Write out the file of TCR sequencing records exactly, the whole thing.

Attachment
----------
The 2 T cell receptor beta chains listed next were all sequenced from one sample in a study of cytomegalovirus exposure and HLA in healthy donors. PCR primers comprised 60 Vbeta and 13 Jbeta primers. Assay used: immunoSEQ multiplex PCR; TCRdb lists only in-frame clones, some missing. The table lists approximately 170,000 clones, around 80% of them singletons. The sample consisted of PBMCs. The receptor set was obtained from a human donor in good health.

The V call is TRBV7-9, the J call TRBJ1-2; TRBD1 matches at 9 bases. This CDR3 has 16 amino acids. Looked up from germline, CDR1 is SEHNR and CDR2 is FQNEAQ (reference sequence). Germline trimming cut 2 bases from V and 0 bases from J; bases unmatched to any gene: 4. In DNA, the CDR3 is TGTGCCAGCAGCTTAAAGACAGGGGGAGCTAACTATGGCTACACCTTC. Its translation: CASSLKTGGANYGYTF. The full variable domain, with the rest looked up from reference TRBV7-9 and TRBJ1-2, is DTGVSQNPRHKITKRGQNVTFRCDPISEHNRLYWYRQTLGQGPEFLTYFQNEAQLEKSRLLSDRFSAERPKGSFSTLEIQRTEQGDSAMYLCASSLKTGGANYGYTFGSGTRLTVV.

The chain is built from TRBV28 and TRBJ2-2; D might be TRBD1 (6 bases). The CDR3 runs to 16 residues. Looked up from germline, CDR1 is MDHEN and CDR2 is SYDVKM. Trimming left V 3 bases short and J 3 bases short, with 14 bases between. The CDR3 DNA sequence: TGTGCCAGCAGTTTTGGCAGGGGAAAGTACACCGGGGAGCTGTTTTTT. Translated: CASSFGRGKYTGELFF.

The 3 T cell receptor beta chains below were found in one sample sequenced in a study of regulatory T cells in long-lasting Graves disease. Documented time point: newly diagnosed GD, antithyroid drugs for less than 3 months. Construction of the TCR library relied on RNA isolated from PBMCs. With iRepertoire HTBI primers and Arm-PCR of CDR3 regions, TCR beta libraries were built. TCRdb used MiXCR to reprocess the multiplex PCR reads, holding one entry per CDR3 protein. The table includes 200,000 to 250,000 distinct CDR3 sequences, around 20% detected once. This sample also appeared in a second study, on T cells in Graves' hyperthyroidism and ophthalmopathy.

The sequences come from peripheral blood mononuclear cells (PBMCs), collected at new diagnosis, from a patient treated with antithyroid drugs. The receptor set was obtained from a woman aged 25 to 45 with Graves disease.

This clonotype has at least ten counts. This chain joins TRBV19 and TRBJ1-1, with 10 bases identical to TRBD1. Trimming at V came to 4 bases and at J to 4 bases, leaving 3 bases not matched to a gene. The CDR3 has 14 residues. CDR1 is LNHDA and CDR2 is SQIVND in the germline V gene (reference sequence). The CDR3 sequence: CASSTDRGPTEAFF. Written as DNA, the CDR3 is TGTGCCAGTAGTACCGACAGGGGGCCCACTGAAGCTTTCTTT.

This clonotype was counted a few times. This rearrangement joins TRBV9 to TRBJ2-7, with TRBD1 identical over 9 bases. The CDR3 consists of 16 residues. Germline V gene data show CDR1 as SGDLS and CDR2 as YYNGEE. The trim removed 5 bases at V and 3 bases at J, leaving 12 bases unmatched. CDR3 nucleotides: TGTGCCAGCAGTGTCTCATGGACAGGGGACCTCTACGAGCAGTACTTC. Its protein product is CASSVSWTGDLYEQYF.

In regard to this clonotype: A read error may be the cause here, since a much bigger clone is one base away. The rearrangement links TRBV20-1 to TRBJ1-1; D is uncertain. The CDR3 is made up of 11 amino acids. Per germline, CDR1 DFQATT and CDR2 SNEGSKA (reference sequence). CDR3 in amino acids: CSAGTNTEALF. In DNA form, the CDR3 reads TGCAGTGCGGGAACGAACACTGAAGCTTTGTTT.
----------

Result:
The 2 T cell receptor beta chains listed next were all sequenced from one sample in a study of cytomegalovirus exposure and HLA in healthy donors. PCR primers comprised 60 Vbeta and 13 Jbeta primers. Assay used: immunoSEQ multiplex PCR; TCRdb lists only in-frame clones, some missing. The table lists approximately 170,000 clones, around 80% of them singletons. The sample consisted of PBMCs. The receptor set was obtained from a human donor in good health.

The V call is TRBV7-9, the J call TRBJ1-2; TRBD1 matches at 9 bases. This CDR3 has 16 amino acids. Looked up from germline, CDR1 is SEHNR and CDR2 is FQNEAQ (reference sequence). Germline trimming cut 2 bases from V and 0 bases from J; bases unmatched to any gene: 4. In DNA, the CDR3 is TGTGCCAGCAGCTTAAAGACAGGGGGAGCTAACTATGGCTACACCTTC. Its translation: CASSLKTGGANYGYTF. The full variable domain, with the rest looked up from reference TRBV7-9 and TRBJ1-2, is DTGVSQNPRHKITKRGQNVTFRCDPISEHNRLYWYRQTLGQGPEFLTYFQNEAQLEKSRLLSDRFSAERPKGSFSTLEIQRTEQGDSAMYLCASSLKTGGANYGYTFGSGTRLTVV.

The chain is built from TRBV28 and TRBJ2-2; D might be TRBD1 (6 bases). The CDR3 runs to 16 residues. Looked up from germline, CDR1 is MDHEN and CDR2 is SYDVKM. Trimming left V 3 bases short and J 3 bases short, with 14 bases between. The CDR3 DNA sequence: TGTGCCAGCAGTTTTGGCAGGGGAAAGTACACCGGGGAGCTGTTTTTT. Translated: CASSFGRGKYTGELFF.

The 3 T cell receptor beta chains below were found in one sample sequenced in a study of regulatory T cells in long-lasting Graves disease. Documented time point: newly diagnosed GD, antithyroid drugs for less than 3 months. Construction of the TCR library relied on RNA isolated from PBMCs. With iRepertoire HTBI primers and Arm-PCR of CDR3 regions, TCR beta libraries were built. TCRdb used MiXCR to reprocess the multiplex PCR reads, holding one entry per CDR3 protein. The table includes 200,000 to 250,000 distinct CDR3 sequences, around 20% detected once. This sample also appeared in a second study, on T cells in Graves' hyperthyroidism and ophthalmopathy.

The sequences come from peripheral blood mononuclear cells (PBMCs), collected at new diagnosis, from a patient treated with antithyroid drugs. The receptor set was obtained from a woman aged 25 to 45 with Graves disease.

This clonotype has at least ten counts. This chain joins TRBV19 and TRBJ1-1, with 10 bases identical to TRBD1. Trimming at V came to 4 bases and at J to 4 bases, leaving 3 bases not matched to a gene. The CDR3 has 14 residues. CDR1 is LNHDA and CDR2 is SQIVND in the germline V gene (reference sequence). The CDR3 sequence: CASSTDRGPTEAFF. Written as DNA, the CDR3 is TGTGCCAGTAGTACCGACAGGGGGCCCACTGAAGCTTTCTTT.

This clonotype was counted a few times. This rearrangement joins TRBV9 to TRBJ2-7, with TRBD1 identical over 9 bases. The CDR3 consists of 16 residues. Germline V gene data show CDR1 as SGDLS and CDR2 as YYNGEE. The trim removed 5 bases at V and 3 bases at J, leaving 12 bases unmatched. CDR3 nucleotides: TGTGCCAGCAGTGTCTCATGGACAGGGGACCTCTACGAGCAGTACTTC. Its protein product is CASSVSWTGDLYEQYF.

In regard to this clonotype: A read error may be the cause here, since a much bigger clone is one base away. The rearrangement links TRBV20-1 to TRBJ1-1; D is uncertain. The CDR3 is made up of 11 amino acids. Per germline, CDR1 DFQATT and CDR2 SNEGSKA (reference sequence). CDR3 in amino acids: CSAGTNTEALF. In DNA form, the CDR3 reads TGCAGTGCGGGAACGAACACTGAAGCTTTGTTT.